The African Union defines its diaspora as “consisting of people of African origin living outside the continent, irrespective of their citizenship and nationality and who are willing to contribute to the development of the continent and the building of the African Union.”

But perceptions are changing. The diaspora has a number of good aspects beyond remittances and experts are beginning to believe that even the loss of skilled workers has an upside. Most important, perhaps, members of the African diaspora are playing a role in helping their homelands develop, and African countries have begun efforts to tap the skills and resources of emigrants and their offspring.

How big?

Estimating the size of a diaspora is complicated. Where a person was born, when he or she emigrated, and how he or she self-identifies are part of the equation. For example, estimates of U.S.-based diasporas are constructed using the “place of birth for the foreign-born population” available from the U.S. census. Many countries classify children of immigrants based on the ethnicity of the parent, which results in higher estimates of the stock of immigrants than classification based on place of birth. Temporary migrants, and second- and higher-generation migrants, may be considered as part of a diaspora, but are usually not captured in migration statistics. Even when data are good, estimating the size of a diaspora is difficult. It is more difficult for the African diaspora because data are often incomplete.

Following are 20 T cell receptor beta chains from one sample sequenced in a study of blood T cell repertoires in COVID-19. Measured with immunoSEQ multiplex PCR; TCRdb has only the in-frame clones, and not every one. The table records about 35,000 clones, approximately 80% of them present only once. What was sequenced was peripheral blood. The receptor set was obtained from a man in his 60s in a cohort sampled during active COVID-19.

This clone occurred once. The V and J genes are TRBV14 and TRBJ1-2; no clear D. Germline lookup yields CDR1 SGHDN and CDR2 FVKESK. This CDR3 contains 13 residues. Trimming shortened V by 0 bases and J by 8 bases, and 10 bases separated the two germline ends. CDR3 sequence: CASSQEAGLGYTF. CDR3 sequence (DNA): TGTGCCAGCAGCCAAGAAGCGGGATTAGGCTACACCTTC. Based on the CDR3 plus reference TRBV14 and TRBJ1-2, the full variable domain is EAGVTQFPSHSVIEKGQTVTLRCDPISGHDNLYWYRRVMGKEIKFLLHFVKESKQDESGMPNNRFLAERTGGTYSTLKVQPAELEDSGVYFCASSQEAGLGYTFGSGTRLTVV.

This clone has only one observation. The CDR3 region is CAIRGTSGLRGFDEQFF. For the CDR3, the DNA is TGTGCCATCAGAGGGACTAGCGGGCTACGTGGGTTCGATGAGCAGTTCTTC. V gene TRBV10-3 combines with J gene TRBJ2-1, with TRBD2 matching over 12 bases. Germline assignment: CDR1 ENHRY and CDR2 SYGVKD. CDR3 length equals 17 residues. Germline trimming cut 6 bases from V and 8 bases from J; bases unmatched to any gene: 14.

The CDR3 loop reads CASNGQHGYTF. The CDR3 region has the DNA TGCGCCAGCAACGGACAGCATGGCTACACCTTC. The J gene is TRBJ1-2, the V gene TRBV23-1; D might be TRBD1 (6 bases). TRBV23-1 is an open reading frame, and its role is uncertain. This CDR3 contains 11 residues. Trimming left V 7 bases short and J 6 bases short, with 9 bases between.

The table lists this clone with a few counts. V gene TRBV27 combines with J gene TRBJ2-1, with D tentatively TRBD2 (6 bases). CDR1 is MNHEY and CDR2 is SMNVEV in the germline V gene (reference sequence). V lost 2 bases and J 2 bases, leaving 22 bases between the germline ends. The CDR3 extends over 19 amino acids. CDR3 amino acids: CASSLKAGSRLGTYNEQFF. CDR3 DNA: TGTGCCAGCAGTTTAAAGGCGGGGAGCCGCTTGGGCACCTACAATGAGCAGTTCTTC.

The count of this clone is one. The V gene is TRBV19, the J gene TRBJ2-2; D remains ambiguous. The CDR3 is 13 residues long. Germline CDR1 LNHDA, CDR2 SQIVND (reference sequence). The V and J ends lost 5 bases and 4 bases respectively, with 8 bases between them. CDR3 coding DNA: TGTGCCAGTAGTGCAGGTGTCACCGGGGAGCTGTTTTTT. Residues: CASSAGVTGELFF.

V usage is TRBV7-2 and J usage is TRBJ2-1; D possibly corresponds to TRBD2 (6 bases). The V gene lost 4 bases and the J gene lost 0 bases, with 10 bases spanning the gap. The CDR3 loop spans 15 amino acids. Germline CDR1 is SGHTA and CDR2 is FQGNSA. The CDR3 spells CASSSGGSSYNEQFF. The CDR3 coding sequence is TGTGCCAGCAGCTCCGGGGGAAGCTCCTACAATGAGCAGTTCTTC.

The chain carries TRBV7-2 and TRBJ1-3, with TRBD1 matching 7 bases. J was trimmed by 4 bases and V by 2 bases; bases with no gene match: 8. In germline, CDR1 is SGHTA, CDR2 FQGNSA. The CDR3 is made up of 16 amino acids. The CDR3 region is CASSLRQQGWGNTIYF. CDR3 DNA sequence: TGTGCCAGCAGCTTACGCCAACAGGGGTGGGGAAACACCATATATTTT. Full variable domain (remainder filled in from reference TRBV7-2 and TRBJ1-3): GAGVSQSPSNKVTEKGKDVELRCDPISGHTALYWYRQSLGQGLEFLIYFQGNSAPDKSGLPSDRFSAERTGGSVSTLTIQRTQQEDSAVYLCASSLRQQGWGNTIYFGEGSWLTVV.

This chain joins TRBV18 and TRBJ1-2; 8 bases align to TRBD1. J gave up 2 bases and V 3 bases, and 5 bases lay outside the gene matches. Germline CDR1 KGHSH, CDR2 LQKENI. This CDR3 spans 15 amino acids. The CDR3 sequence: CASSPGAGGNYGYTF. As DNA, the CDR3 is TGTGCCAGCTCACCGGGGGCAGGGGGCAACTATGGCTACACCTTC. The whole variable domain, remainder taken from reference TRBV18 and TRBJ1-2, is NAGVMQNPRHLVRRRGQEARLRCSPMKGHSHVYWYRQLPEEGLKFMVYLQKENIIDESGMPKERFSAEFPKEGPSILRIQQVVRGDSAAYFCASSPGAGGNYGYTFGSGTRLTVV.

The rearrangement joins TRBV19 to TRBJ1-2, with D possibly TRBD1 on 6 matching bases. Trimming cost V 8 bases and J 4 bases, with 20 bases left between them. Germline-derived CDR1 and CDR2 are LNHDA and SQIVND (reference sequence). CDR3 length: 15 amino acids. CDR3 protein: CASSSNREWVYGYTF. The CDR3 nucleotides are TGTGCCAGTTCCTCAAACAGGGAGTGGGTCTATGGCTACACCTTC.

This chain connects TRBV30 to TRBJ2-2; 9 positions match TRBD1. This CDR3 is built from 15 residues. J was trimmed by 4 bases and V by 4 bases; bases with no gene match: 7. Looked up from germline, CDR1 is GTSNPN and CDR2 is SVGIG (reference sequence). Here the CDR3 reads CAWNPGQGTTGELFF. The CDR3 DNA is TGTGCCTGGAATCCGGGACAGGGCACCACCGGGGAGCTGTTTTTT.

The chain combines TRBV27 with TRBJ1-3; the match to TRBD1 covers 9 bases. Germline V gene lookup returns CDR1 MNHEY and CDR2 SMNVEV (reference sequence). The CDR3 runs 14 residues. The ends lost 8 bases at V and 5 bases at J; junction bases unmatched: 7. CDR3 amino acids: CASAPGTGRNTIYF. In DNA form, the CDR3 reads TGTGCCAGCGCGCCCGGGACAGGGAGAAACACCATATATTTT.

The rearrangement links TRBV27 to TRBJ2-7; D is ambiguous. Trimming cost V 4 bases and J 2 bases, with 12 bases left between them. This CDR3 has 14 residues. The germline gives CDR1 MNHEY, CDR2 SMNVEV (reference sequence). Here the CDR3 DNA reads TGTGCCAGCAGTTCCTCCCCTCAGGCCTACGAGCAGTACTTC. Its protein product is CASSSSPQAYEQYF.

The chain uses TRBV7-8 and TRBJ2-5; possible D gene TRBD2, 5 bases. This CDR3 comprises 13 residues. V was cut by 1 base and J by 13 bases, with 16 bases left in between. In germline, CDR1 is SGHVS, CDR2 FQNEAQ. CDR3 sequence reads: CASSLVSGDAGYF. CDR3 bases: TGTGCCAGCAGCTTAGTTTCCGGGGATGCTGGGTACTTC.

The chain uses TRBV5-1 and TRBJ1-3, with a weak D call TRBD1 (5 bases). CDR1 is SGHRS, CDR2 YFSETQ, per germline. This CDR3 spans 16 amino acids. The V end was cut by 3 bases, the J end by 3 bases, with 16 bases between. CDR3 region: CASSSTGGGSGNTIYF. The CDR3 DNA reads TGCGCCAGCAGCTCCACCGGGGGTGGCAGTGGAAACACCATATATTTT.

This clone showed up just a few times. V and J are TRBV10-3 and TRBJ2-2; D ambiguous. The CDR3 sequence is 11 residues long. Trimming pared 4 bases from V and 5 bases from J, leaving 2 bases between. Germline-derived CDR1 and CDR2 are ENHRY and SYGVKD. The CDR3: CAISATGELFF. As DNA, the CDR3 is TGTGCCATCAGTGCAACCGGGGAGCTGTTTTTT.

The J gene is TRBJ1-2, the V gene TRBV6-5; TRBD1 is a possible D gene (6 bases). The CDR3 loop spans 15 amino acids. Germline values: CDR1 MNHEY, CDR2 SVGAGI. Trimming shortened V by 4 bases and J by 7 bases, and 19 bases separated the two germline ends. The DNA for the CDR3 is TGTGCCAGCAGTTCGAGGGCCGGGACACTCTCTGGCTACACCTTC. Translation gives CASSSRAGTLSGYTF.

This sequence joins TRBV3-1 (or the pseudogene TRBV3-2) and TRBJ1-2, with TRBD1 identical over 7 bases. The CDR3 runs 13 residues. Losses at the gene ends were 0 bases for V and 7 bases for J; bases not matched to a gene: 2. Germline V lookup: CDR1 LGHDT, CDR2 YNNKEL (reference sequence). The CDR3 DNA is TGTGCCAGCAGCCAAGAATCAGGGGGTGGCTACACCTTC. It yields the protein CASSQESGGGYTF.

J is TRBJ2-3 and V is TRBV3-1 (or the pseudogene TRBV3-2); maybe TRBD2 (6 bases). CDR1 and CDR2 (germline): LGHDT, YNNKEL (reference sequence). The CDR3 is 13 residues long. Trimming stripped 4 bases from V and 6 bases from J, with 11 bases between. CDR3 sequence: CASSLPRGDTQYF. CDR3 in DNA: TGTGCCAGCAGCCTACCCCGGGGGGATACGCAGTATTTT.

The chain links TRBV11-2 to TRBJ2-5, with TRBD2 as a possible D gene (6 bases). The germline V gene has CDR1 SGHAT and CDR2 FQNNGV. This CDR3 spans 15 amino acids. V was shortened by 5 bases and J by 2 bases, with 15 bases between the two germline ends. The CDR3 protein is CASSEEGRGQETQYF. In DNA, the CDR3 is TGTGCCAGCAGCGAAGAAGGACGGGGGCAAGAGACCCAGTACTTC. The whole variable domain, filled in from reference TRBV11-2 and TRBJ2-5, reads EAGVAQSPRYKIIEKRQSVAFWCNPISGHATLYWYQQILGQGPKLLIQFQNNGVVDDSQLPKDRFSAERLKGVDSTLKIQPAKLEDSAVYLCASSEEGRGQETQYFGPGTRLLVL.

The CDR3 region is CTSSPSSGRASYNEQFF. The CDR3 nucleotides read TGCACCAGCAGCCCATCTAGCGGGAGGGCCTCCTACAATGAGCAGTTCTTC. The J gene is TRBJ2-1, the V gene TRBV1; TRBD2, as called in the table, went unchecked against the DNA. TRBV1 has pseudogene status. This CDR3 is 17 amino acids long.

Leaving the homeland

Using a narrow but convenient definition of diaspora as “foreign-born population,” the total diaspora from African nations was 30.6 million in 2010 (World Bank, 2011). About half left for another country in Africa. Europe was the primary destination for the rest (see chart).